The Bribery Act has been in force for almost a year. So far we have not had as many high profile cases and convictions as widely anticipated, although there are investigations and cases taking place, for example involving co-operation between the authorities in the US and here. Employers, and their directors, senior managers, HR, in-house legal and compliance departments, should not be complacent. A year is not a long time in the grand scheme of things, and complex fraud investigations take time.  

For many employment lawyers, there is a suspicion that the Bribery Act is not really within our remit. I would argue that is a misconception. The legal risks for employers under the Bribery Act are extremely serious. They will typically materialise in practice where there is wrongdoing in the form of bribery on the part of employees, agents, consultants and the like, combined with a corporate failure to take all reasonable steps to prevent the bribery. The onus is firmly on employers to maintain adequate procedures designed to prevent bribery by those who perform services for or on behalf of them. If they do not, they face potentially unlimited fines, whilst the individuals at fault risk imprisonment for up to ten years.

Granted, these risks arise under the criminal law. But commercial, well rounded employment lawyers need to be able to advise their clients on the implementation and maintenance of adequate anti-bribery and corruption (“ABC”) procedures. This involves reviewing documents which we are familiar with, and may have drafted, such as HR policies and procedures, as well as contractual documents such as service agreements, employment contracts and consultancy agreements. It is not just the obvious documents that need to be considered, such as the ABC, whistleblowing, disciplinary, gifts, hospitality and expenses policies, but potentially others also: for example, commission and discretionary bonus schemes (to avoid inadvertently encouraging employees to ignore or give insufficient attention to bribery and corruption risks) and equal opportunities policies (an issue that can arise in practice is discrimination complaints by members of certain nationalities or racial groups that they have been racially stereotyped and targeted within an employer’s ABC programme).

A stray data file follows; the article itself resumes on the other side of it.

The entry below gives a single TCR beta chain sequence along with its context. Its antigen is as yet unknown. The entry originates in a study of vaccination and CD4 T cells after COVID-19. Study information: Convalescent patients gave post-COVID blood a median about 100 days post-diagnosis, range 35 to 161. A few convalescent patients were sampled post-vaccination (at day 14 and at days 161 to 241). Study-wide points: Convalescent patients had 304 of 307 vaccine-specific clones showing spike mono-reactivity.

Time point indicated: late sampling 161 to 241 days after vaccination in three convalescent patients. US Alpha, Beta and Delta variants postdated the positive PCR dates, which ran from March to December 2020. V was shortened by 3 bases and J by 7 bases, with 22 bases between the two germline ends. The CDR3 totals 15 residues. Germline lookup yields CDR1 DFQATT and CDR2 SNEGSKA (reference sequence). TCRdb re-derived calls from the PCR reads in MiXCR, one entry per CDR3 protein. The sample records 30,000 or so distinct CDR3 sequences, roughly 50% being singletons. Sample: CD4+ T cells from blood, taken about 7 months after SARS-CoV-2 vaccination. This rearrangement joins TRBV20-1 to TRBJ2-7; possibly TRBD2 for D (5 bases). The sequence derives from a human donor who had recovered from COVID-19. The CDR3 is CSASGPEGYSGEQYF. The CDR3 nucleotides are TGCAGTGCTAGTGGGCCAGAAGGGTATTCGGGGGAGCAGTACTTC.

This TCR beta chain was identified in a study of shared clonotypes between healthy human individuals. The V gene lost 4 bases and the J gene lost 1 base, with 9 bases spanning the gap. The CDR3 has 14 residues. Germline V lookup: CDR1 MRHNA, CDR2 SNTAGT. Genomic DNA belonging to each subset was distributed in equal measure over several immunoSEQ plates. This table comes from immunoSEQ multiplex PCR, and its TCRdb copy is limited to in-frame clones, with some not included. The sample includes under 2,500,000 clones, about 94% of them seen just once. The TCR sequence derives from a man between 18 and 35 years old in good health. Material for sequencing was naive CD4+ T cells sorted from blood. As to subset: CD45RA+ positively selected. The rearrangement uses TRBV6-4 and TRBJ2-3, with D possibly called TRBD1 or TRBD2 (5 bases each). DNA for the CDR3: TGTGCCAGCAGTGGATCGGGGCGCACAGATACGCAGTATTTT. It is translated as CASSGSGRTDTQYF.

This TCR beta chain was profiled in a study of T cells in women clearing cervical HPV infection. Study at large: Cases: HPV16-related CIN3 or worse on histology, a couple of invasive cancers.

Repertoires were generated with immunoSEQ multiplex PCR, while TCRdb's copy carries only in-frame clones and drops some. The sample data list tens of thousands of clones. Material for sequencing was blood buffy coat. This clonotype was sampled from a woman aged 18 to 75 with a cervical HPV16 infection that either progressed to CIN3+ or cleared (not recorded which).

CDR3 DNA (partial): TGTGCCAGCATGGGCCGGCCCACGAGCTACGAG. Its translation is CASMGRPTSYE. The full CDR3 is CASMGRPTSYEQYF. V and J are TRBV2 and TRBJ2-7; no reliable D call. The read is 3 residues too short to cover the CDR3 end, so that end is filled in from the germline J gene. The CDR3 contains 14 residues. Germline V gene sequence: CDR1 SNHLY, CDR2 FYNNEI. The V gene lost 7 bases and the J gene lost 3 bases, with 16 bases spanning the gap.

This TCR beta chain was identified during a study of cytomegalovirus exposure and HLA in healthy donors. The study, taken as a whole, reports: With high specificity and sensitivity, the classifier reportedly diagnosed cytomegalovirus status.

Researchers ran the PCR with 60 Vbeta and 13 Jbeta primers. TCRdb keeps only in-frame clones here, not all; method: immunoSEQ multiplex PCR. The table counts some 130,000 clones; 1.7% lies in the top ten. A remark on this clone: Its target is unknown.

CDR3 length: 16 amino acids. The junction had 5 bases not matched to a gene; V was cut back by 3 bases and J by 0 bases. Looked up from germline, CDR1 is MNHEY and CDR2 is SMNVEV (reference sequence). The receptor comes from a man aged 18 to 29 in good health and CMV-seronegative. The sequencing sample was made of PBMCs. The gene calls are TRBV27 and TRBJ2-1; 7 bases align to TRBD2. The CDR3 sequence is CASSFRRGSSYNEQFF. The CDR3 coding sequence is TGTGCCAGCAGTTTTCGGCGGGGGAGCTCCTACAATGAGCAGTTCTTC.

Further, one of the key aspects of a successful ABC programme is on-going training. This will often form part of an employer’s general training programme, under the supervision of the HR department, who tend to turn to their employment lawyers as the first port of call when legal queries arise.  Other employment law related issues that can arise in relation to bribery and corruption include:

  • There may be a need for detailed vetting of certain recruits, particularly where the employer operates in higher risk sectors and/or countries. 
  • The risks for employers can be particularly high in relation to sales and marketing agents, consultants and the like, who previously operated with minimal supervision in practice, in remote locations of particular risk. Historically employers have tended to assume they are not legally responsible for such individuals; under the Bribery Act that is not the case.
  • The thorough and independent investigation of any concerns, whether or not they are raised through the whistleblowing policy, is critical. For recent comment on internal investigations, see our criminal blog. The investigation will inevitably involve interviewing, and possibly disciplining, employees and other workers. Employee monitoring and other data protection issues should be considered carefully, particularly where the case has an international dimension.

Nonetheless, it is important to keep a sense of perspective and proportion, which is very much recognised by the Ministry of Justice’s Guidance on procedures that commercial organisations can implement to prevent bribery. Not every employer operates in high risk sectors or countries. I fear the importance of the Bribery Act was overshadowed last year by sensationalist press comment to the effect that all sorts of normal commercial hospitality, entertainment and the like was going to become illegal.

Finally, typically we find that larger employers with substantial resources at their disposal are more keenly aware of the risks in this area, and better able to manage them. SMEs by contrast are at particular risk. Often they will not have easy access to the resources and know-how necessary to protect themselves, and in this respect Transparency International’s Guidance for SMEs is particularly useful.